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September 15, 2014 | Dhul-Qa`dah 21, 1435
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IslamiCity > Communications > Guests > List
 Welcome to the Guests Center
O you who believe! Do not enter houses other than your own houses until you have asked permission and saluted their inmates; this is better for you, that you may be mindful. (Qur'an 24.27)
 

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Displaying records 1 through 10 of 1034 records found. (10 records displayed).

 
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Name City/Country Date Comments
s / 7/21/2000 well done and congratulations for all you have done. Keep up the good work.
S Private / Australia 6/23/2002 Salam waelekium to all. i was just curious if anyone could tell me a website that will have the information i need on Praying 5 times a day, and on Fridays noon. I would like to know what verses are said during praying. If anyone could help, i would really appreciate it. If anything, please email me s_medini@optusnet.com.au Thank You very much. Editor‘‘s note: You could refer to the following site about prayer performance at http://islam.org/mosque/salat/salat1.htm (it includes a link to the Prayer Times Calculator and has audio links with a sample prayer).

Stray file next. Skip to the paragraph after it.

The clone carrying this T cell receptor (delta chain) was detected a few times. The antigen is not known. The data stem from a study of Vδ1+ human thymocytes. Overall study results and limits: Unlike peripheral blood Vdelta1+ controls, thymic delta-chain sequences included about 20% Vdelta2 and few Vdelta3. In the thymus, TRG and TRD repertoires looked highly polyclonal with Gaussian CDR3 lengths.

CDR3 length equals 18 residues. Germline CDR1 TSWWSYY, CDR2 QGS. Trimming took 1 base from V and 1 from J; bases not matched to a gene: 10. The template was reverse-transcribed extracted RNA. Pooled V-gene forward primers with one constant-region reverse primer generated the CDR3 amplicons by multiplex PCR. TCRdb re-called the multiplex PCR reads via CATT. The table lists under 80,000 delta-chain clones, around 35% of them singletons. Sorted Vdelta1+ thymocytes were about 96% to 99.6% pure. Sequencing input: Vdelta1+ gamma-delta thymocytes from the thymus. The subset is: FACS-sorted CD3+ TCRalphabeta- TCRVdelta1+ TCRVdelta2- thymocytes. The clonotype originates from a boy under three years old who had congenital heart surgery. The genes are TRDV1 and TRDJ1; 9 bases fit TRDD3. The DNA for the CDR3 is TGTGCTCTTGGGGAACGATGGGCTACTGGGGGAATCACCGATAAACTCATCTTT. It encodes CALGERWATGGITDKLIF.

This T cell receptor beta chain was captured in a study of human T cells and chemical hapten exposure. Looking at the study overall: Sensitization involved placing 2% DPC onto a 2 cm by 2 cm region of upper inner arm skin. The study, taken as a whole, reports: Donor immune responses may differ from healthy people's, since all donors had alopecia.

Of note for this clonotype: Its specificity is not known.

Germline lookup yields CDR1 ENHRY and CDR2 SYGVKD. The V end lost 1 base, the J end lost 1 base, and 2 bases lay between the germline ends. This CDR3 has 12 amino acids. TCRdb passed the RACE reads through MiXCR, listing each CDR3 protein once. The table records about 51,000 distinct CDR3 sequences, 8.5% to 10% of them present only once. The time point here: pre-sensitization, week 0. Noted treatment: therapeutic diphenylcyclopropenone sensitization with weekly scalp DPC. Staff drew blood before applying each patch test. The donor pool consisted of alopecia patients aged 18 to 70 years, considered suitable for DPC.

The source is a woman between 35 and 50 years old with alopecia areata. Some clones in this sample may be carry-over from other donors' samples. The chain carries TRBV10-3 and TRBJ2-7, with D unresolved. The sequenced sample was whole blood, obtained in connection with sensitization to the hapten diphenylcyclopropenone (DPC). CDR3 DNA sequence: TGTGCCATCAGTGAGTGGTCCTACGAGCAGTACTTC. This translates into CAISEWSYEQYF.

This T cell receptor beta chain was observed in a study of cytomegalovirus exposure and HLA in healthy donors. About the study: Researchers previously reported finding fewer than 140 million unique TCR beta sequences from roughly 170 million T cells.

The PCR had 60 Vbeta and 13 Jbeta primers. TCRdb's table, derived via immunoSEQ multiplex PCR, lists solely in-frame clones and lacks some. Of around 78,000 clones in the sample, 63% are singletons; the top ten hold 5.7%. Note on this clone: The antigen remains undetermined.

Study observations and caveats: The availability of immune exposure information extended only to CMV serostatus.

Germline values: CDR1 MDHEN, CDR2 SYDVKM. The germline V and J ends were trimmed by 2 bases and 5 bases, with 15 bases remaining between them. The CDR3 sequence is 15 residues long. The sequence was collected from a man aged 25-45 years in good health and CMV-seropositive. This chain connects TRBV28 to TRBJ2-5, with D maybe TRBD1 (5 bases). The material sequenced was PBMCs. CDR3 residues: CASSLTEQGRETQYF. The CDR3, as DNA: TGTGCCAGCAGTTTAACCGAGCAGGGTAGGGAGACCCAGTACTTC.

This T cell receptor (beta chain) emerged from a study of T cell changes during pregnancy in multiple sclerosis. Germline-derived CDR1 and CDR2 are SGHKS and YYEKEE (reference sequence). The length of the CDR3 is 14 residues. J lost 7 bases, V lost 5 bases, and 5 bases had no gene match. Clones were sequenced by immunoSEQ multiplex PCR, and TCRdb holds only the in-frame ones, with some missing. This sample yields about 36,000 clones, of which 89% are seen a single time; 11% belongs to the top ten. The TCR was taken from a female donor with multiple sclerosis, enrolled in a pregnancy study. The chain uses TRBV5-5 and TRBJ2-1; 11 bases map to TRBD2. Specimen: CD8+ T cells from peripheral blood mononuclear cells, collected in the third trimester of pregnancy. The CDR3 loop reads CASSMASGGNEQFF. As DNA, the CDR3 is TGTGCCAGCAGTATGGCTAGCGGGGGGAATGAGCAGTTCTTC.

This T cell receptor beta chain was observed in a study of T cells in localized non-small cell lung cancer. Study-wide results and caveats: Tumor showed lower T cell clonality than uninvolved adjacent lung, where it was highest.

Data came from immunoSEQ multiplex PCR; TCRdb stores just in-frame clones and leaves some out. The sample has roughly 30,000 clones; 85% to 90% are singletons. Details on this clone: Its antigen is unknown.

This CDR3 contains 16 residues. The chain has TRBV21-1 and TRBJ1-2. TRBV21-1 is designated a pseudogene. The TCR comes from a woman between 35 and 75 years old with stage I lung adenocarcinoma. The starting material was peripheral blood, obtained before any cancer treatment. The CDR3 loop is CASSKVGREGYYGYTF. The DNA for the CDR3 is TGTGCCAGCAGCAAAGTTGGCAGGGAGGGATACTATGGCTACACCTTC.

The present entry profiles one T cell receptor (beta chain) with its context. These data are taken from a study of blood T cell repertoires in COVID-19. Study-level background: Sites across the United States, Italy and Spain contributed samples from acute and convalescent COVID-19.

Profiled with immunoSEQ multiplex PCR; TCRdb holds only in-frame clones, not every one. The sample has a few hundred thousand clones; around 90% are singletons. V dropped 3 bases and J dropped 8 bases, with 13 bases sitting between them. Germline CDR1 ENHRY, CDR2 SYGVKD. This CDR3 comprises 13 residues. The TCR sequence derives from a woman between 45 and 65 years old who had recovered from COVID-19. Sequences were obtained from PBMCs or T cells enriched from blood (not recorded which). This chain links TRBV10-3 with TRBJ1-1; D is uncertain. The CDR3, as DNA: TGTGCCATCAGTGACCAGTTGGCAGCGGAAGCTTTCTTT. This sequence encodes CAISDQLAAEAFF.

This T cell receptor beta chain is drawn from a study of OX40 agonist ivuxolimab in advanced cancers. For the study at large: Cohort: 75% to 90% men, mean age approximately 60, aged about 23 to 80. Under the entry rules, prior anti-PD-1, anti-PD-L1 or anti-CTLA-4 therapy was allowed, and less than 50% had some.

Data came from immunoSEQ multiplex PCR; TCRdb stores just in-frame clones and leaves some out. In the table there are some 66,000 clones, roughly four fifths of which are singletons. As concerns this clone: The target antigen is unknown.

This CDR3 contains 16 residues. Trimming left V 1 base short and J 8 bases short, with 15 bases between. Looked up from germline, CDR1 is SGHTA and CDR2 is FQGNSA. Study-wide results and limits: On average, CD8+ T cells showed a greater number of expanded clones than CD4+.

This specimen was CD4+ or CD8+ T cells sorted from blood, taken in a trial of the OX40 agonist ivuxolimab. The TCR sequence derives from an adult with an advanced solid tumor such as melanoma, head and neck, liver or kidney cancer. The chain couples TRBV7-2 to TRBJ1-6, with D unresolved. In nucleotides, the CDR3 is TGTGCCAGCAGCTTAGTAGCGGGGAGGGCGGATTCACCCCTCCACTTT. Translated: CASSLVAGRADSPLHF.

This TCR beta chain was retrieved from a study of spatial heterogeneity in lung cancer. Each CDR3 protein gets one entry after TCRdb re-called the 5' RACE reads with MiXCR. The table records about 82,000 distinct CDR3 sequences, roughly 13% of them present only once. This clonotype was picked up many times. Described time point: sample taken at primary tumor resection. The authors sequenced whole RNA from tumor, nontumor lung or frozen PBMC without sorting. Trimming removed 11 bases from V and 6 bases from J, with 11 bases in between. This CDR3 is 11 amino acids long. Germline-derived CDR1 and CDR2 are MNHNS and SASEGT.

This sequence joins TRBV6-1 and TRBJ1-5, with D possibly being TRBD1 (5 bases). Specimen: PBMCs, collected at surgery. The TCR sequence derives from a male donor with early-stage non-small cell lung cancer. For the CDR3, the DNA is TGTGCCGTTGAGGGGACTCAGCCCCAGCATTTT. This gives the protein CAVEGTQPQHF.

S A WAHAB HYDERABAD / INDIA 11/5/1999 SIR I AM SYED ABDUL WAHAB FROM INDIA AND I WANTED TO SPREAD MY RELEGION IN EACH AND EVERY CORNER OF THIS TINY WORLD AND PLEASE HELP ME IN MY AMBITIONS. INSHALLAH I WILL TRY MY LEVEL BEST TO SUCCEED IN MY AMBITIONS.
s ansari canton / usa 11/30/1998 Assalamoalykom Jazak Allah khir for a truly wonderful site. There are so many interesting and informative places. I enjoy this site very much and frequently recommend it to my family and friends.
S Baeesa Ottawa / canada 12/7/1997 Dear Brothers this is great work i hope allah save it to you in the day of judgement keep up the good deeds
S F A Gates Ph.D. Canal Winchester / 1/25/2001 ASA Brs. & Sisters: I used to get daily or weekly news letters what happened? But please do not sell my e-mail to others (i.e, SPAM) Thank you.